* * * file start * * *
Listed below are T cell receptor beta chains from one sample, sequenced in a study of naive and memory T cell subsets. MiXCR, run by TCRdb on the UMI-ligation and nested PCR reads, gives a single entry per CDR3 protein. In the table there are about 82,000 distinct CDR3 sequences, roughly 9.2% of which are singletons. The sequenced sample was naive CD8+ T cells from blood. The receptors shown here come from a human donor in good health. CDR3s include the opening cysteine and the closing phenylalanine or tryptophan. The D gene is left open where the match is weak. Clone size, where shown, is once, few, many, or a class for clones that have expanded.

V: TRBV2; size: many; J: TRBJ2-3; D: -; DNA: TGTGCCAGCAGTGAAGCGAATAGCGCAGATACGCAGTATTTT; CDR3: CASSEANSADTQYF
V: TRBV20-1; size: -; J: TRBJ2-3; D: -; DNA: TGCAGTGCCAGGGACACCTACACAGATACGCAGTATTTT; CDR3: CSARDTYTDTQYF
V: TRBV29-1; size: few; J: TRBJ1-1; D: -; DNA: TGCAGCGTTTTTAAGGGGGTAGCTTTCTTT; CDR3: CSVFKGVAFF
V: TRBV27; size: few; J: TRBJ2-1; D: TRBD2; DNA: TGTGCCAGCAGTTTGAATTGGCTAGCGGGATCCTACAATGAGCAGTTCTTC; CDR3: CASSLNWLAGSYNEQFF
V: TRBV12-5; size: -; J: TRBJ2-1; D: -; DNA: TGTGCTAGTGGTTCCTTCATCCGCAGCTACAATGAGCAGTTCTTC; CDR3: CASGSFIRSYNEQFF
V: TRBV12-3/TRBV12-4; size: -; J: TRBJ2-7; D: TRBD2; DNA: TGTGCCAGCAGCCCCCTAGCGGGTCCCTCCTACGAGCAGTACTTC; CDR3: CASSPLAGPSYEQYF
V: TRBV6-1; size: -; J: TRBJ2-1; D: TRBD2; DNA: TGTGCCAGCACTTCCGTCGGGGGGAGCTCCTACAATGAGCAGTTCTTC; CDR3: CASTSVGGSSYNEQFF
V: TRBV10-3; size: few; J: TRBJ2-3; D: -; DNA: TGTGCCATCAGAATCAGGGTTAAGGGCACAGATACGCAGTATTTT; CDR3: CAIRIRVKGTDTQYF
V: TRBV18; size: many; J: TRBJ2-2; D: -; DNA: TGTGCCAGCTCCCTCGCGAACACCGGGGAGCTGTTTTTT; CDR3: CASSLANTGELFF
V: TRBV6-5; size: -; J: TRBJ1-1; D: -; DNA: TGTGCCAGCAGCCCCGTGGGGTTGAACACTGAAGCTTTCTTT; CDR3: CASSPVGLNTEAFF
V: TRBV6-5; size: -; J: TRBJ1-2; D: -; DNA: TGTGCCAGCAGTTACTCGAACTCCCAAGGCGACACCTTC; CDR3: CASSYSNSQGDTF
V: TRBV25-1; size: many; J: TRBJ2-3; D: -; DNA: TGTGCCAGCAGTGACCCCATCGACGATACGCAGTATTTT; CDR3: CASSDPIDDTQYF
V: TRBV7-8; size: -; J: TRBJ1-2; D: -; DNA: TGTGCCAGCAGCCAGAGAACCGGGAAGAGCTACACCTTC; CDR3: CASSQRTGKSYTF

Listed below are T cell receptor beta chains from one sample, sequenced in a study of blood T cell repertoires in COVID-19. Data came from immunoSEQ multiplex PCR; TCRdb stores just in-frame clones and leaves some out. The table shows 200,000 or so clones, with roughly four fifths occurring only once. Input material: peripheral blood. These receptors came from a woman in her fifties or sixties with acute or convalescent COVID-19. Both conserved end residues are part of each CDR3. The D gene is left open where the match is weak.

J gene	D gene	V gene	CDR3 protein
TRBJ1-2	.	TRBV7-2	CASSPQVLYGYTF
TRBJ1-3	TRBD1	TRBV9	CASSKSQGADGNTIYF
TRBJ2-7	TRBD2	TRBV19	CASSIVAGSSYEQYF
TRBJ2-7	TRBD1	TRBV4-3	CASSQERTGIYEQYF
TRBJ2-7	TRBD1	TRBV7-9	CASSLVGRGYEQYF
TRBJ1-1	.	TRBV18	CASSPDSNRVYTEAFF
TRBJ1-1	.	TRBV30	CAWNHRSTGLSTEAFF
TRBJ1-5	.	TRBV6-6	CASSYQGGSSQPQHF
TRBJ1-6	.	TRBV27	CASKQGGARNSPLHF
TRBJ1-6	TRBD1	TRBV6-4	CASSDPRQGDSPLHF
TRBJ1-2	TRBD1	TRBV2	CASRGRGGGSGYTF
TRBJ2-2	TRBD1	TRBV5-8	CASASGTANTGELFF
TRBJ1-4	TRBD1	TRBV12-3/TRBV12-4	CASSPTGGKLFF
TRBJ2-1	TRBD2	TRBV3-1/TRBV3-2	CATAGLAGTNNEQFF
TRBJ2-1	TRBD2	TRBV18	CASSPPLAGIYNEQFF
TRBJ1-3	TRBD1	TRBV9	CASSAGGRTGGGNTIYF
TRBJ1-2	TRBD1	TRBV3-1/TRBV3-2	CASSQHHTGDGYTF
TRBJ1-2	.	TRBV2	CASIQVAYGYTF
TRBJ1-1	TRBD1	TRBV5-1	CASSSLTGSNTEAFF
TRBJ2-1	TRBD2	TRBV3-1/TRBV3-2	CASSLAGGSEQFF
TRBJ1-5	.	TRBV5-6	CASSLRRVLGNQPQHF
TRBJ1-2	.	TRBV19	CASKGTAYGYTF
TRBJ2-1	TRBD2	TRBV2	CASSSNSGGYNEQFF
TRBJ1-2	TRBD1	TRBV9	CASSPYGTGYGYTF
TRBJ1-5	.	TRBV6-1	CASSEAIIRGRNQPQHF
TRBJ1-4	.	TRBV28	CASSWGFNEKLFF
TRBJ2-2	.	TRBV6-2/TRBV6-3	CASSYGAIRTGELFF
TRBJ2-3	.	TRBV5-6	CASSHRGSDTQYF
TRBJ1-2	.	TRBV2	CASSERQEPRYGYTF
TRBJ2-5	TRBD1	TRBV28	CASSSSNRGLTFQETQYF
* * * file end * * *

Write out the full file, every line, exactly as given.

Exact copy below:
Listed below are T cell receptor beta chains from one sample, sequenced in a study of naive and memory T cell subsets. MiXCR, run by TCRdb on the UMI-ligation and nested PCR reads, gives a single entry per CDR3 protein. In the table there are about 82,000 distinct CDR3 sequences, roughly 9.2% of which are singletons. The sequenced sample was naive CD8+ T cells from blood. The receptors shown here come from a human donor in good health. CDR3s include the opening cysteine and the closing phenylalanine or tryptophan. The D gene is left open where the match is weak. Clone size, where shown, is once, few, many, or a class for clones that have expanded.

V: TRBV2; size: many; J: TRBJ2-3; D: -; DNA: TGTGCCAGCAGTGAAGCGAATAGCGCAGATACGCAGTATTTT; CDR3: CASSEANSADTQYF
V: TRBV20-1; size: -; J: TRBJ2-3; D: -; DNA: TGCAGTGCCAGGGACACCTACACAGATACGCAGTATTTT; CDR3: CSARDTYTDTQYF
V: TRBV29-1; size: few; J: TRBJ1-1; D: -; DNA: TGCAGCGTTTTTAAGGGGGTAGCTTTCTTT; CDR3: CSVFKGVAFF
V: TRBV27; size: few; J: TRBJ2-1; D: TRBD2; DNA: TGTGCCAGCAGTTTGAATTGGCTAGCGGGATCCTACAATGAGCAGTTCTTC; CDR3: CASSLNWLAGSYNEQFF
V: TRBV12-5; size: -; J: TRBJ2-1; D: -; DNA: TGTGCTAGTGGTTCCTTCATCCGCAGCTACAATGAGCAGTTCTTC; CDR3: CASGSFIRSYNEQFF
V: TRBV12-3/TRBV12-4; size: -; J: TRBJ2-7; D: TRBD2; DNA: TGTGCCAGCAGCCCCCTAGCGGGTCCCTCCTACGAGCAGTACTTC; CDR3: CASSPLAGPSYEQYF
V: TRBV6-1; size: -; J: TRBJ2-1; D: TRBD2; DNA: TGTGCCAGCACTTCCGTCGGGGGGAGCTCCTACAATGAGCAGTTCTTC; CDR3: CASTSVGGSSYNEQFF
V: TRBV10-3; size: few; J: TRBJ2-3; D: -; DNA: TGTGCCATCAGAATCAGGGTTAAGGGCACAGATACGCAGTATTTT; CDR3: CAIRIRVKGTDTQYF
V: TRBV18; size: many; J: TRBJ2-2; D: -; DNA: TGTGCCAGCTCCCTCGCGAACACCGGGGAGCTGTTTTTT; CDR3: CASSLANTGELFF
V: TRBV6-5; size: -; J: TRBJ1-1; D: -; DNA: TGTGCCAGCAGCCCCGTGGGGTTGAACACTGAAGCTTTCTTT; CDR3: CASSPVGLNTEAFF
V: TRBV6-5; size: -; J: TRBJ1-2; D: -; DNA: TGTGCCAGCAGTTACTCGAACTCCCAAGGCGACACCTTC; CDR3: CASSYSNSQGDTF
V: TRBV25-1; size: many; J: TRBJ2-3; D: -; DNA: TGTGCCAGCAGTGACCCCATCGACGATACGCAGTATTTT; CDR3: CASSDPIDDTQYF
V: TRBV7-8; size: -; J: TRBJ1-2; D: -; DNA: TGTGCCAGCAGCCAGAGAACCGGGAAGAGCTACACCTTC; CDR3: CASSQRTGKSYTF

Listed below are T cell receptor beta chains from one sample, sequenced in a study of blood T cell repertoires in COVID-19. Data came from immunoSEQ multiplex PCR; TCRdb stores just in-frame clones and leaves some out. The table shows 200,000 or so clones, with roughly four fifths occurring only once. Input material: peripheral blood. These receptors came from a woman in her fifties or sixties with acute or convalescent COVID-19. Both conserved end residues are part of each CDR3. The D gene is left open where the match is weak.

J gene	D gene	V gene	CDR3 protein
TRBJ1-2	.	TRBV7-2	CASSPQVLYGYTF
TRBJ1-3	TRBD1	TRBV9	CASSKSQGADGNTIYF
TRBJ2-7	TRBD2	TRBV19	CASSIVAGSSYEQYF
TRBJ2-7	TRBD1	TRBV4-3	CASSQERTGIYEQYF
TRBJ2-7	TRBD1	TRBV7-9	CASSLVGRGYEQYF
TRBJ1-1	.	TRBV18	CASSPDSNRVYTEAFF
TRBJ1-1	.	TRBV30	CAWNHRSTGLSTEAFF
TRBJ1-5	.	TRBV6-6	CASSYQGGSSQPQHF
TRBJ1-6	.	TRBV27	CASKQGGARNSPLHF
TRBJ1-6	TRBD1	TRBV6-4	CASSDPRQGDSPLHF
TRBJ1-2	TRBD1	TRBV2	CASRGRGGGSGYTF
TRBJ2-2	TRBD1	TRBV5-8	CASASGTANTGELFF
TRBJ1-4	TRBD1	TRBV12-3/TRBV12-4	CASSPTGGKLFF
TRBJ2-1	TRBD2	TRBV3-1/TRBV3-2	CATAGLAGTNNEQFF
TRBJ2-1	TRBD2	TRBV18	CASSPPLAGIYNEQFF
TRBJ1-3	TRBD1	TRBV9	CASSAGGRTGGGNTIYF
TRBJ1-2	TRBD1	TRBV3-1/TRBV3-2	CASSQHHTGDGYTF
TRBJ1-2	.	TRBV2	CASIQVAYGYTF
TRBJ1-1	TRBD1	TRBV5-1	CASSSLTGSNTEAFF
TRBJ2-1	TRBD2	TRBV3-1/TRBV3-2	CASSLAGGSEQFF
TRBJ1-5	.	TRBV5-6	CASSLRRVLGNQPQHF
TRBJ1-2	.	TRBV19	CASKGTAYGYTF
TRBJ2-1	TRBD2	TRBV2	CASSSNSGGYNEQFF
TRBJ1-2	TRBD1	TRBV9	CASSPYGTGYGYTF
TRBJ1-5	.	TRBV6-1	CASSEAIIRGRNQPQHF
TRBJ1-4	.	TRBV28	CASSWGFNEKLFF
TRBJ2-2	.	TRBV6-2/TRBV6-3	CASSYGAIRTGELFF
TRBJ2-3	.	TRBV5-6	CASSHRGSDTQYF
TRBJ1-2	.	TRBV2	CASSERQEPRYGYTF
TRBJ2-5	TRBD1	TRBV28	CASSSSNRGLTFQETQYF